Severity of polymorphic light eruption in pre- and post-menopausal women: a comparative study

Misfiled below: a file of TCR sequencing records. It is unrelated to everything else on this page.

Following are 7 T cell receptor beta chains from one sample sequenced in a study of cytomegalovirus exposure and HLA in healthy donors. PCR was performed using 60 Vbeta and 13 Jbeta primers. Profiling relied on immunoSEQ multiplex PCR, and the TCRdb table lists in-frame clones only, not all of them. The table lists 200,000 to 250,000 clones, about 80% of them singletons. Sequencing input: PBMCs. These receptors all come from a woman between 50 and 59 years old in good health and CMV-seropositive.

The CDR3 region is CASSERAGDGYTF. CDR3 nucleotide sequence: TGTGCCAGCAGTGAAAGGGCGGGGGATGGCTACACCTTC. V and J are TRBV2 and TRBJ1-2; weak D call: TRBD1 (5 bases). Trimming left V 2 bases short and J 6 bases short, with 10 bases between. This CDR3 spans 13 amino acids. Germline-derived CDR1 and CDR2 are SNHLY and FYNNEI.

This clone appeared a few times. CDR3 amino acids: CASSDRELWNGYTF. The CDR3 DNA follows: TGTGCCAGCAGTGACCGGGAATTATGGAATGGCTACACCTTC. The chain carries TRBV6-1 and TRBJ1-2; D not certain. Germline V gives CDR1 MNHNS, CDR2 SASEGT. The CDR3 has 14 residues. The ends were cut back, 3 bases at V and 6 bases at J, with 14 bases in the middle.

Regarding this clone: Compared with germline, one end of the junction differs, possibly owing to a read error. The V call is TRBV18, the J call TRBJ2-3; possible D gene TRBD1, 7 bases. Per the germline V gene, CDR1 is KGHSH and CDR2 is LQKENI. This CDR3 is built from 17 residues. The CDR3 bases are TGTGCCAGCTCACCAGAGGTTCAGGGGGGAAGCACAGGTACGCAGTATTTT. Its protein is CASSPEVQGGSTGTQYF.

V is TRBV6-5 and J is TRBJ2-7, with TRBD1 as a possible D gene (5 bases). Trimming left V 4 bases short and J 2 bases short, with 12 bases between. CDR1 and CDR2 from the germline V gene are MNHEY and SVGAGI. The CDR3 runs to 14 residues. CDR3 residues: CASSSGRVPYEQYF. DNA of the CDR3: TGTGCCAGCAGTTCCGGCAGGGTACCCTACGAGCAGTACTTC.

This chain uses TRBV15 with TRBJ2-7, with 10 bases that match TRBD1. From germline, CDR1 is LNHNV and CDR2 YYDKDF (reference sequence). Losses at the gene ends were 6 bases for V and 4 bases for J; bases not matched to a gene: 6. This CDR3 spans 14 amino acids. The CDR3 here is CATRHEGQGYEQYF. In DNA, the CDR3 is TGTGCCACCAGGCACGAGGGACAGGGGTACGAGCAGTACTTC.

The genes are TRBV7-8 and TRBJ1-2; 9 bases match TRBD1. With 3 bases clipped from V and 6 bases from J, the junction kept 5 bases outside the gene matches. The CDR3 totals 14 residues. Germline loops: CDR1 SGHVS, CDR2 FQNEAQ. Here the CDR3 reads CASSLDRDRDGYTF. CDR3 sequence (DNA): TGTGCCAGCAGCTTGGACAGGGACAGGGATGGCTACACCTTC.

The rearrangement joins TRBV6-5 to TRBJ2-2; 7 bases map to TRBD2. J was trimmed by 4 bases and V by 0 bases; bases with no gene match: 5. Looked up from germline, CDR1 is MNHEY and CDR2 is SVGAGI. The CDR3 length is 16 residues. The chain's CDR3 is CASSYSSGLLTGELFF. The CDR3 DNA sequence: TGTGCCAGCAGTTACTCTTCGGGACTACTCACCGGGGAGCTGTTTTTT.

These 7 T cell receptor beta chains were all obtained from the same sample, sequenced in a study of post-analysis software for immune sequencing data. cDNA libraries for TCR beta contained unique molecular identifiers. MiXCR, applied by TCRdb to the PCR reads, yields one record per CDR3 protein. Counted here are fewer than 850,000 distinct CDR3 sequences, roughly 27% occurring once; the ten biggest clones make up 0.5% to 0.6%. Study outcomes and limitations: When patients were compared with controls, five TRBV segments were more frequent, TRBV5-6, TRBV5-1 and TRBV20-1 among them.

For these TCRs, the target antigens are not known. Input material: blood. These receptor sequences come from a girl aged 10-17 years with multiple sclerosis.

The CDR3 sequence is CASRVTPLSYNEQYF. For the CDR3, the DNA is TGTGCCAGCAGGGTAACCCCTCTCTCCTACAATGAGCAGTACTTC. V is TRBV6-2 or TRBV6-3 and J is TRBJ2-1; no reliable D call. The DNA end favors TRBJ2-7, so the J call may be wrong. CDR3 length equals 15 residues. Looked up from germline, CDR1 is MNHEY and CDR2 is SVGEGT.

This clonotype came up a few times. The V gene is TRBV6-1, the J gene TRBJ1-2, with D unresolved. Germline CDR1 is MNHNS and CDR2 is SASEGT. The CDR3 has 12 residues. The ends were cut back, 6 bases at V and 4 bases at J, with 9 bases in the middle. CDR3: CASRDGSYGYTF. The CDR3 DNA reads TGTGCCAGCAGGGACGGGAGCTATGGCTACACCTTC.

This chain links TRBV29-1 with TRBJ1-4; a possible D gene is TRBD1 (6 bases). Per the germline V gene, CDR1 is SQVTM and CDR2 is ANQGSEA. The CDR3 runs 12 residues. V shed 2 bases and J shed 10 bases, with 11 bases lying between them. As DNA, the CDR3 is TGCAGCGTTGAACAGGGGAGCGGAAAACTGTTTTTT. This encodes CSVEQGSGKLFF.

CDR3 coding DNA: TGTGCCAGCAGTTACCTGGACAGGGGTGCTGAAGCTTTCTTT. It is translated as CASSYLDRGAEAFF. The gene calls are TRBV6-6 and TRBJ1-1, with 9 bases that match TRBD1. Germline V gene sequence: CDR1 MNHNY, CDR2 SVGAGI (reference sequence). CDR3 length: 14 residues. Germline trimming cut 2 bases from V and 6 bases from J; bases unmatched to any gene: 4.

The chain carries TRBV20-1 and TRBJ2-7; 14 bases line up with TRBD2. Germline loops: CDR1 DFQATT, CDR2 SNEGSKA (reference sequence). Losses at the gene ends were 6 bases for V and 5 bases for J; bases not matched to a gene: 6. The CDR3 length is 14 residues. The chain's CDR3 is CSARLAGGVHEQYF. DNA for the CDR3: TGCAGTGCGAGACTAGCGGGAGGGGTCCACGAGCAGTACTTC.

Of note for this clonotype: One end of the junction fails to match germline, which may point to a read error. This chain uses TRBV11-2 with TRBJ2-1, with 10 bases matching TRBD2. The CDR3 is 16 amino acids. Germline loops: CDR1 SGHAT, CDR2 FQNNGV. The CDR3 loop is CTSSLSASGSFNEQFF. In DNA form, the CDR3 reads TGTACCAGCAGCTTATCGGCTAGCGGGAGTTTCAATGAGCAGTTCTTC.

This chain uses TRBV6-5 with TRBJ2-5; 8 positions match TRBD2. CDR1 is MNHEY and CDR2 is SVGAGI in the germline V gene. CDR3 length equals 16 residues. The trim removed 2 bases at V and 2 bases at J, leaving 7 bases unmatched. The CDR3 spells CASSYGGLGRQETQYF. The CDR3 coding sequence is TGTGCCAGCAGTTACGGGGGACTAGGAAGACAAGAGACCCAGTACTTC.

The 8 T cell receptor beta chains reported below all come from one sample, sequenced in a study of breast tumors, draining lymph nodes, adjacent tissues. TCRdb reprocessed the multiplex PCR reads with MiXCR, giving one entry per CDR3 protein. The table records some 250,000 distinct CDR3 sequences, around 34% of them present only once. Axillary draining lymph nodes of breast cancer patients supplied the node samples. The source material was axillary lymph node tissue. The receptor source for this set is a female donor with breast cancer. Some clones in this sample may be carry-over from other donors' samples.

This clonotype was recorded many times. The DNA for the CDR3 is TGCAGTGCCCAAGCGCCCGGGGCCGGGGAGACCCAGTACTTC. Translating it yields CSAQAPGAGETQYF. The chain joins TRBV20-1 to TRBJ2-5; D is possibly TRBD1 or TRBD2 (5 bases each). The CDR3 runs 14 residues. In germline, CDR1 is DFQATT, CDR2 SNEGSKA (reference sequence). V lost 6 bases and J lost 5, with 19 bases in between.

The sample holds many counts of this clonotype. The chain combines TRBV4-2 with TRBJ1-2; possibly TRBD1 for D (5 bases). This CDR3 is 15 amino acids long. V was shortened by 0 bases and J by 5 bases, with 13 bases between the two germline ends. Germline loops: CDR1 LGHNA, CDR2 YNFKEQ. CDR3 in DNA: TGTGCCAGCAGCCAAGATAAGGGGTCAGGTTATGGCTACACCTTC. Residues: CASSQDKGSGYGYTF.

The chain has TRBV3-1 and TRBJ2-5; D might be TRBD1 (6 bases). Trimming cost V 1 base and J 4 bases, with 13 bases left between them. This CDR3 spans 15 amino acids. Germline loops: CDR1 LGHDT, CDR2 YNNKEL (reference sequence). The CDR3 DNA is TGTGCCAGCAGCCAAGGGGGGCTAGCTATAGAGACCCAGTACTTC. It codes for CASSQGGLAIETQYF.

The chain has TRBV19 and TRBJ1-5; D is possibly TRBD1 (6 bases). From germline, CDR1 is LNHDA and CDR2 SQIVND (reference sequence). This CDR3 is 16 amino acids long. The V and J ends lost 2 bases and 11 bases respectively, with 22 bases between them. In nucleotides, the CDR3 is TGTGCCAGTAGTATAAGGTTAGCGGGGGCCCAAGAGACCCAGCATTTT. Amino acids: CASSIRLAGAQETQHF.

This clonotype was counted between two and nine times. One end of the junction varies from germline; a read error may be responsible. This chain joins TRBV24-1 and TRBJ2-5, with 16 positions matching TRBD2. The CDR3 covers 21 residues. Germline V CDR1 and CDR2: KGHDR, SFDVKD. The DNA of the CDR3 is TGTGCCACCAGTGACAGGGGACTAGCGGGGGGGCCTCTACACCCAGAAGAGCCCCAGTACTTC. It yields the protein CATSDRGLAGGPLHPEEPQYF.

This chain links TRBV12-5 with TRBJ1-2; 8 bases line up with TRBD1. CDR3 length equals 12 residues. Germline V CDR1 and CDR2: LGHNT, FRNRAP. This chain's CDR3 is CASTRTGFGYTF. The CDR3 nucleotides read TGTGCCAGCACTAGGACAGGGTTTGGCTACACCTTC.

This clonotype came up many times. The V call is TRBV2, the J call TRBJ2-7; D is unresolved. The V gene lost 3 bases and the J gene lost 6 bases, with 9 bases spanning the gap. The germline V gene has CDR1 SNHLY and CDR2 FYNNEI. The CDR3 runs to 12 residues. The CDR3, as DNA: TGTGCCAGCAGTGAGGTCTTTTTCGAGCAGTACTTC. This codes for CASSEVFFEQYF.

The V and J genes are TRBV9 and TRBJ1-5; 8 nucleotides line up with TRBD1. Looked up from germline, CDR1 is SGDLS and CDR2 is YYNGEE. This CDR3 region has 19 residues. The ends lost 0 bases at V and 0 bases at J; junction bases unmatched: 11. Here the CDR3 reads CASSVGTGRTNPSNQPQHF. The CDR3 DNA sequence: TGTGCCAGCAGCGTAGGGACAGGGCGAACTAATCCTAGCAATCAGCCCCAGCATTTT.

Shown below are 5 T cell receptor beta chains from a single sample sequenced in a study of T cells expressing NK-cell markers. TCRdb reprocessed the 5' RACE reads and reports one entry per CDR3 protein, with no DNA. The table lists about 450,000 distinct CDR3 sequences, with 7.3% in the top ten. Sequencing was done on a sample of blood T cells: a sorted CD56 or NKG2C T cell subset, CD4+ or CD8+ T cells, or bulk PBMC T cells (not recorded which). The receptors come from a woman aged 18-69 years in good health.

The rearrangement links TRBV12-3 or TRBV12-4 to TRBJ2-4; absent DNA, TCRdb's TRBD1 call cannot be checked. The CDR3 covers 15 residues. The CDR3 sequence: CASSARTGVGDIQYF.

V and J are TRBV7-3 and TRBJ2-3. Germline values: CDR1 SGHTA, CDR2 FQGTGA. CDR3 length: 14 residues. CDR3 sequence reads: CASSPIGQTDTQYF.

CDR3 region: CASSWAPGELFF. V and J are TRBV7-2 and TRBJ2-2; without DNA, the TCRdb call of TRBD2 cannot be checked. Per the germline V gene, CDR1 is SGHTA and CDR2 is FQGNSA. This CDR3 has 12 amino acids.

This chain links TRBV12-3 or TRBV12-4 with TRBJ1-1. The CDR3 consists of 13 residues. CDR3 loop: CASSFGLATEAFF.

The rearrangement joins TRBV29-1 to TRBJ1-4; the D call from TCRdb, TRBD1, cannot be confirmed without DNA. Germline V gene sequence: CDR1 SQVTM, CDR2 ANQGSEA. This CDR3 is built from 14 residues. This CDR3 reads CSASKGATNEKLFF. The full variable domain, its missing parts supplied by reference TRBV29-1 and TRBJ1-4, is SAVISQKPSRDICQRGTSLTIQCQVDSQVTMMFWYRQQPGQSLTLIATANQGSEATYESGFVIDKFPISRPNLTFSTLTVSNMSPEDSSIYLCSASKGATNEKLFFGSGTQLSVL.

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BackgroundPolymorphic light eruption (PLE) is approximately four times more common in women than in men and often begins in young adult life. It is hypothesized that patients with PLE have an inherent resistance to UVL-induced immunosuppression, which is a physiological phenomenon in normal healthy individuals. Consequently, in PLE there is a delayed-type hypersensitivity reaction to a UVL-modified skin antigen, which results in an inflammatory reaction and a variable rash. The female hormone, 17β-oestradiol, has been shown to inhibit UVL-induced physiological suppression of contact hypersensitivity responses. This has been postulated to account for the female preponderance of PLE. If 17β-oestradiol plays a significant part in the disease, one might hypothesize that the severity of PLE might reduce in women after menopause.ObjectivesTo compare the severity of PLE in pre-menopausal women with that in post-menopausal women.MethodsEighteen pre-menopausal and 18 post-menopausal women with PLE had their Polymorphic Light Eruption Severity Index (PLESI) scored by a single investigator.ResultsPre-menopausal women (mean age 40 years; range 25–50) had a mean PLESI of 54.8 (range 0–86, SD 20.2). Post-menopausal women (mean age 63 years; range 53–78) had a mean PLESI of 36.8 (range 0–74, SD 18.2). A significant difference in mean PLESI values between pre- and post-menopausal women was noted (18.0; 95% CI 4.9–31.0; P = 0.008). At the time of the study, three subjects in the pre-menopausal group and one subject in the post-menopausal group were on oestrogen preparations. Even after excluding the four patients on oral oestrogens, there remained a statistically significant difference in the mean PLESI scores between the pre-menopausal and post-menopausal groups (55.10 vs. 36.64; difference of 18.46, 95% CI: 4.0–32.91; P = 0.014).ConclusionsThe severity of PLE was significantly less in post-menopausal women as compared with pre-menopausal women.

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